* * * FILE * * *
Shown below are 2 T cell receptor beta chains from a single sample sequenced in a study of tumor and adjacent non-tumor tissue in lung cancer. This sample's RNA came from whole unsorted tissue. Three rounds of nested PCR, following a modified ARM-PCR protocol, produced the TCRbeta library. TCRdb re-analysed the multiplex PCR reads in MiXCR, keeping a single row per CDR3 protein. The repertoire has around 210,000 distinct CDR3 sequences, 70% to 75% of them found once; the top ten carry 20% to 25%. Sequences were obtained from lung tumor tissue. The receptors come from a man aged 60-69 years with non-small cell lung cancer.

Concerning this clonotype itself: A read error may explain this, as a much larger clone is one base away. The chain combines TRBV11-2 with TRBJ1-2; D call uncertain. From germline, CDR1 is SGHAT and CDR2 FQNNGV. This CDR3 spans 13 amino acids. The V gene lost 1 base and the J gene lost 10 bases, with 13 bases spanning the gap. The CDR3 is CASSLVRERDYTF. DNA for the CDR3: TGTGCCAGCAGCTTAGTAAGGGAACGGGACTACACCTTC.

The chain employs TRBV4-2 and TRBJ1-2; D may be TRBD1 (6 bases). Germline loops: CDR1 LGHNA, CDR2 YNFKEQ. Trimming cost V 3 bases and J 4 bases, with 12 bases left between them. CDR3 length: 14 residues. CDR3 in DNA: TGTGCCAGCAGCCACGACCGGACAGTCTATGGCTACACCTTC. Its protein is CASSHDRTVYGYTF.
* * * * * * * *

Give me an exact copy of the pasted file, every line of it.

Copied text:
Shown below are 2 T cell receptor beta chains from a single sample sequenced in a study of tumor and adjacent non-tumor tissue in lung cancer. This sample's RNA came from whole unsorted tissue. Three rounds of nested PCR, following a modified ARM-PCR protocol, produced the TCRbeta library. TCRdb re-analysed the multiplex PCR reads in MiXCR, keeping a single row per CDR3 protein. The repertoire has around 210,000 distinct CDR3 sequences, 70% to 75% of them found once; the top ten carry 20% to 25%. Sequences were obtained from lung tumor tissue. The receptors come from a man aged 60-69 years with non-small cell lung cancer.

Concerning this clonotype itself: A read error may explain this, as a much larger clone is one base away. The chain combines TRBV11-2 with TRBJ1-2; D call uncertain. From germline, CDR1 is SGHAT and CDR2 FQNNGV. This CDR3 spans 13 amino acids. The V gene lost 1 base and the J gene lost 10 bases, with 13 bases spanning the gap. The CDR3 is CASSLVRERDYTF. DNA for the CDR3: TGTGCCAGCAGCTTAGTAAGGGAACGGGACTACACCTTC.

The chain employs TRBV4-2 and TRBJ1-2; D may be TRBD1 (6 bases). Germline loops: CDR1 LGHNA, CDR2 YNFKEQ. Trimming cost V 3 bases and J 4 bases, with 12 bases left between them. CDR3 length: 14 residues. CDR3 in DNA: TGTGCCAGCAGCCACGACCGGACAGTCTATGGCTACACCTTC. Its protein is CASSHDRTVYGYTF.